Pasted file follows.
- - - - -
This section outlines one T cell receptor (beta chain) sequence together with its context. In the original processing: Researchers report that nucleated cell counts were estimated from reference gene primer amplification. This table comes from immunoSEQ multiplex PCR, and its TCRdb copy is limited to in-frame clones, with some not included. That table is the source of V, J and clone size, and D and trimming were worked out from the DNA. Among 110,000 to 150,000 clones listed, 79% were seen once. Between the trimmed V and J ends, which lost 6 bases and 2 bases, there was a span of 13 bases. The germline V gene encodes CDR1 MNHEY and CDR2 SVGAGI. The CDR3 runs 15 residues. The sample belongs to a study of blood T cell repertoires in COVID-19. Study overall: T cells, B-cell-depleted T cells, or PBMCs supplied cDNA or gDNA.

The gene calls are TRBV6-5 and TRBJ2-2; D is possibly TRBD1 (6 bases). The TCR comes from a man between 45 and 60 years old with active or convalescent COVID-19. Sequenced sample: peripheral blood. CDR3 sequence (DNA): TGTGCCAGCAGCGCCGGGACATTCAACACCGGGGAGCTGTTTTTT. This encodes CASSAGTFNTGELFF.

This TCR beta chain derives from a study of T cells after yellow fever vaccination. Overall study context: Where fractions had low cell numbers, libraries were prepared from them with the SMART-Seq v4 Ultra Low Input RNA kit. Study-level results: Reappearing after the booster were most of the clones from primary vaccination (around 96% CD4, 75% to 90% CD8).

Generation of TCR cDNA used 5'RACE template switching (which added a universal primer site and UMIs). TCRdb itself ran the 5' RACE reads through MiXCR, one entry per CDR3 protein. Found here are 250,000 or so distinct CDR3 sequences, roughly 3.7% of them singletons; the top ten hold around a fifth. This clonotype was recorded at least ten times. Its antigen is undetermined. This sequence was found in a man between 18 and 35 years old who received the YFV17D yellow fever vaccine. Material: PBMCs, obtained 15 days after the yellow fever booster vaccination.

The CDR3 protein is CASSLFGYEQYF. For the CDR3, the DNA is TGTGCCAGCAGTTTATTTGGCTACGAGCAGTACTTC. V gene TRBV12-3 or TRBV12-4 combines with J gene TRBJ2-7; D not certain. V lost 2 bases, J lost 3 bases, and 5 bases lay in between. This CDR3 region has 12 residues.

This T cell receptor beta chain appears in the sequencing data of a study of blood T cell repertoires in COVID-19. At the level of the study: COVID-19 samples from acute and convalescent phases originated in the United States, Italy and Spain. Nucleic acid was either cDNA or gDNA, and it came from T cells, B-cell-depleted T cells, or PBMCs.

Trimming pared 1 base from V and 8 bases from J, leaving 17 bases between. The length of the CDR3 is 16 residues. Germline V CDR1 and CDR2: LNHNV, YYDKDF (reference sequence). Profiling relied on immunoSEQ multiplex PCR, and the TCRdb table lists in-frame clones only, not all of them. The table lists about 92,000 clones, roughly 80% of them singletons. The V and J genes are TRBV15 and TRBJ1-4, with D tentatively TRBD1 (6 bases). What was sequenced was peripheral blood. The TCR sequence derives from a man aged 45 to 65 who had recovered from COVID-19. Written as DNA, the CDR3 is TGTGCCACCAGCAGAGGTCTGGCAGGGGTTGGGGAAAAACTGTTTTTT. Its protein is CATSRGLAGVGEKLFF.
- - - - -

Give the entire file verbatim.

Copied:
This section outlines one T cell receptor (beta chain) sequence together with its context. In the original processing: Researchers report that nucleated cell counts were estimated from reference gene primer amplification. This table comes from immunoSEQ multiplex PCR, and its TCRdb copy is limited to in-frame clones, with some not included. That table is the source of V, J and clone size, and D and trimming were worked out from the DNA. Among 110,000 to 150,000 clones listed, 79% were seen once. Between the trimmed V and J ends, which lost 6 bases and 2 bases, there was a span of 13 bases. The germline V gene encodes CDR1 MNHEY and CDR2 SVGAGI. The CDR3 runs 15 residues. The sample belongs to a study of blood T cell repertoires in COVID-19. Study overall: T cells, B-cell-depleted T cells, or PBMCs supplied cDNA or gDNA.

The gene calls are TRBV6-5 and TRBJ2-2; D is possibly TRBD1 (6 bases). The TCR comes from a man between 45 and 60 years old with active or convalescent COVID-19. Sequenced sample: peripheral blood. CDR3 sequence (DNA): TGTGCCAGCAGCGCCGGGACATTCAACACCGGGGAGCTGTTTTTT. This encodes CASSAGTFNTGELFF.

This TCR beta chain derives from a study of T cells after yellow fever vaccination. Overall study context: Where fractions had low cell numbers, libraries were prepared from them with the SMART-Seq v4 Ultra Low Input RNA kit. Study-level results: Reappearing after the booster were most of the clones from primary vaccination (around 96% CD4, 75% to 90% CD8).

Generation of TCR cDNA used 5'RACE template switching (which added a universal primer site and UMIs). TCRdb itself ran the 5' RACE reads through MiXCR, one entry per CDR3 protein. Found here are 250,000 or so distinct CDR3 sequences, roughly 3.7% of them singletons; the top ten hold around a fifth. This clonotype was recorded at least ten times. Its antigen is undetermined. This sequence was found in a man between 18 and 35 years old who received the YFV17D yellow fever vaccine. Material: PBMCs, obtained 15 days after the yellow fever booster vaccination.

The CDR3 protein is CASSLFGYEQYF. For the CDR3, the DNA is TGTGCCAGCAGTTTATTTGGCTACGAGCAGTACTTC. V gene TRBV12-3 or TRBV12-4 combines with J gene TRBJ2-7; D not certain. V lost 2 bases, J lost 3 bases, and 5 bases lay in between. This CDR3 region has 12 residues.

This T cell receptor beta chain appears in the sequencing data of a study of blood T cell repertoires in COVID-19. At the level of the study: COVID-19 samples from acute and convalescent phases originated in the United States, Italy and Spain. Nucleic acid was either cDNA or gDNA, and it came from T cells, B-cell-depleted T cells, or PBMCs.

Trimming pared 1 base from V and 8 bases from J, leaving 17 bases between. The length of the CDR3 is 16 residues. Germline V CDR1 and CDR2: LNHNV, YYDKDF (reference sequence). Profiling relied on immunoSEQ multiplex PCR, and the TCRdb table lists in-frame clones only, not all of them. The table lists about 92,000 clones, roughly 80% of them singletons. The V and J genes are TRBV15 and TRBJ1-4, with D tentatively TRBD1 (6 bases). What was sequenced was peripheral blood. The TCR sequence derives from a man aged 45 to 65 who had recovered from COVID-19. Written as DNA, the CDR3 is TGTGCCACCAGCAGAGGTCTGGCAGGGGTTGGGGAAAAACTGTTTTTT. Its protein is CATSRGLAGVGEKLFF.